7. Quick Change (’90) Howard Franklin, Bill Murray (Inventive, hilarious dark comedy)
  8. At Close Range (’86) James Foley (Moody crime drama, featuring a frightening performance by Walken)
  9. The Day of the Locust (’75) John Schlesinger (A surreal and downbeat film that alienated audiences in its day)
  10. The King of Comedy (’82) Martin Scorsese (As I mentioned earlier, a truly misunderstood film)
  11. The Night of the Hunter (’55) Charles Laughton  (An audacious film debut by Laughton)
  12. The Ice Storm (’97) Ang Lee (Haunting, spare statement on middle-class angst)
  13. Handle With Care (’77) Jonathan Demme (Funny, lyrical look at the universal need for communication)
  14. 7 Faces of Dr. Lao (’64) George Pal (One of the most imaginative and moving children’s film)
  15. The Seventh Victim (’43) Mark Robson (Val Lewton’s unusual film of infinite sorrow)
  16. The Long Goodbye (’73) Robert Altman Modern day Marlowe tale with a rhythm all its own)
  17. The Other (’72) Robert Mulligan (A quiet shocker)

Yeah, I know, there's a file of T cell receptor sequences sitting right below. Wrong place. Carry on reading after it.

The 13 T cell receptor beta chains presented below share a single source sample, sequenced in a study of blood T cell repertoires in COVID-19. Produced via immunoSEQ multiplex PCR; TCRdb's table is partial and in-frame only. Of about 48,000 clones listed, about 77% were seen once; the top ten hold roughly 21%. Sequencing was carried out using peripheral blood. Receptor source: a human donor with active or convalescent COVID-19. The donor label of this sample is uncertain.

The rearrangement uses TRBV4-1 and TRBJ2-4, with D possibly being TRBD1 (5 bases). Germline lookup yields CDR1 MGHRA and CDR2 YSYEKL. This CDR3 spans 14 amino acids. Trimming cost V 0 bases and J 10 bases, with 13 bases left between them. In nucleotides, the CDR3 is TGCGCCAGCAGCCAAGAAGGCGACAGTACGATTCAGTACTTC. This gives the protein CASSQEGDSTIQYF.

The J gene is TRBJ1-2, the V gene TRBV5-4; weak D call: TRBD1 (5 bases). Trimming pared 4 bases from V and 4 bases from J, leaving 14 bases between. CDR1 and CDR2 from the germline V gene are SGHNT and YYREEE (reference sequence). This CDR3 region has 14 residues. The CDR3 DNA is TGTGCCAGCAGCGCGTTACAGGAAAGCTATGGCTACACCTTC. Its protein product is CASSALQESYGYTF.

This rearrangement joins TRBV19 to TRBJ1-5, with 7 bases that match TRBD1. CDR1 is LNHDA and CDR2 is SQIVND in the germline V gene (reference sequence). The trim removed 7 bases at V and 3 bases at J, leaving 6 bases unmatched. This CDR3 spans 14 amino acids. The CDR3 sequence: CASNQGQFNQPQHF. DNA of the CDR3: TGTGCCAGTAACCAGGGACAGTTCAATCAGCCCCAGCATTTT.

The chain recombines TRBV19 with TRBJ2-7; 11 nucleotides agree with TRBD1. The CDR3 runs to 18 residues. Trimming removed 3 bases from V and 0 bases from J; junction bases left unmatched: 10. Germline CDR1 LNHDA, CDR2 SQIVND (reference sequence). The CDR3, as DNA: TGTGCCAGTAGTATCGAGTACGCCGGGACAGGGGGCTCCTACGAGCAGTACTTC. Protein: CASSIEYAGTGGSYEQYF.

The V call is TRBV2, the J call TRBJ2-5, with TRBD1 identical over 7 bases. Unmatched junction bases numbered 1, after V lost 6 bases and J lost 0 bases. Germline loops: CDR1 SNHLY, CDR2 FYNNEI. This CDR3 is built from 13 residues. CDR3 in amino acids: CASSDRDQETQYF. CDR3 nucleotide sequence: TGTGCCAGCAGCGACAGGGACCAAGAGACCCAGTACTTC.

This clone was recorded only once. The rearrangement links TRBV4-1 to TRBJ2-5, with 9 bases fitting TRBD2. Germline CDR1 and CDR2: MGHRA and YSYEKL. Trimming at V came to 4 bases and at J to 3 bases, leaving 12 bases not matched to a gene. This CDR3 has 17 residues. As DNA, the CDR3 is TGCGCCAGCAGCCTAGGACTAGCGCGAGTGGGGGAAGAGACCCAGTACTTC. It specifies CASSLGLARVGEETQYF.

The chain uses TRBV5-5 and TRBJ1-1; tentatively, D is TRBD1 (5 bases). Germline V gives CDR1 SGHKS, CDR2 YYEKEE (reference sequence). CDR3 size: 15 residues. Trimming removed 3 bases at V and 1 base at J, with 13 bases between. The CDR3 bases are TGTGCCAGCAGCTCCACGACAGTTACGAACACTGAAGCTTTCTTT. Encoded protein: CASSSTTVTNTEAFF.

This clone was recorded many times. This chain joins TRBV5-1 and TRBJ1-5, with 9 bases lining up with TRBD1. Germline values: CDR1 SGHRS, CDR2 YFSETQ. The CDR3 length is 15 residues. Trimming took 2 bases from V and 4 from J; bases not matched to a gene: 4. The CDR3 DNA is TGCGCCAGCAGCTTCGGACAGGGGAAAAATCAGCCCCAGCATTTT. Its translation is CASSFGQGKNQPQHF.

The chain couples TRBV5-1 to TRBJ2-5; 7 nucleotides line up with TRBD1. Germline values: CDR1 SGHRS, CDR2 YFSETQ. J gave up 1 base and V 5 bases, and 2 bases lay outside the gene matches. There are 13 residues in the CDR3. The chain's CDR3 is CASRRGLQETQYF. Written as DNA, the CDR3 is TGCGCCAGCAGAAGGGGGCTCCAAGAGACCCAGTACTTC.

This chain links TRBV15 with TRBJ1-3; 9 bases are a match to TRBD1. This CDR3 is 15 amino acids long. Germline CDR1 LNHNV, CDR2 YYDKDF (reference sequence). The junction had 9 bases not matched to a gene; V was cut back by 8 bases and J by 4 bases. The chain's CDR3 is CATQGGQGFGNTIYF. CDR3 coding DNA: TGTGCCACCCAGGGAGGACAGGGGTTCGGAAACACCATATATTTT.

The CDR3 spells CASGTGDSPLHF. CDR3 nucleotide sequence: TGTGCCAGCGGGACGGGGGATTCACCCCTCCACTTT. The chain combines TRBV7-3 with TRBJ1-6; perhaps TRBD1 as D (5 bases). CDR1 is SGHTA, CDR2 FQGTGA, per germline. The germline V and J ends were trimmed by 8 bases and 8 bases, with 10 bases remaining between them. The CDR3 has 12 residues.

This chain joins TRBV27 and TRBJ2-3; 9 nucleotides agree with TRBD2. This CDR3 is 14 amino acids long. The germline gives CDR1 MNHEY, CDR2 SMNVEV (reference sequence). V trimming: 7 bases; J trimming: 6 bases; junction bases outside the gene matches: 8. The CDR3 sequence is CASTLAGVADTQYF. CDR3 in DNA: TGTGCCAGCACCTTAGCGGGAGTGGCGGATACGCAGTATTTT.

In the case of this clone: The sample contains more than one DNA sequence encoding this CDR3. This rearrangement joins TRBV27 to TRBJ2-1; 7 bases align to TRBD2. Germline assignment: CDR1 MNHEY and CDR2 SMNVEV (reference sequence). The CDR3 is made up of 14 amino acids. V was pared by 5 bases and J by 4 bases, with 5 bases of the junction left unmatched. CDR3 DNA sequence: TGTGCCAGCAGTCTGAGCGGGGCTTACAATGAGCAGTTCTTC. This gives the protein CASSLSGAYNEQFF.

18. Night Moves (’75) Arthur Penn (Film Noir as existential dread)
  19. Housekeeping (’87) Bill Forsyth (One of the more haunting films I’ve seen)
  20. The Unknown (’27) Tod Browning  (Chaney’s finest hour in Browning’s sadomasochistic masterwork)

TWENTY GREATEST FEMALE SCREEN VILLAINS

August 20, 2015

Yes, it was harder to come up with this list than the one of male villains, but in cinema history there are some juicy choices, indeed!  I mean, you got your Bette Davis feeding her sister her dead bird in “What Ever Happened to Baby Jane?” (’62) or angel-faced Gene Tierney letting a little boy drown in “Leave Her to Heaven” (’45).  And if those two don’t tickle your fancy, you have Patty McCormack, an adorable little girl, drowning a little boy in “The Bad Seed” (’56).  One thing all these ladies have in common is that you wouldn’t want to get any of them angry.  So, with those precious thoughts, I give you “The Twenty Greatest Female Villains”. See link to Patty McCormack in The Bad Seed…Classic.

In no particular order…

  1. Bette Davis     Baby Jane     What Ever Happened to Baby Jane? (’62) Frightening opening scene
  2. Piper Laurie     Margaret White     Carrie (’76)
  3. Gene Tierney   Ellen Berent Havland     Leave Her to Heaven (’45)
  4. Kathy Bates     Annie Wilkes     Misery (’82)
  5. Katherine Hepburn     Violet Venable     Suddenly Last Summer (’59)
  6. Louise Fletcher     Nurse Ratched     One Flew Over The Cuckoo’s Nest (’75)
  7. Glenn Close     Alex Archer     Fatal Attraction (’87)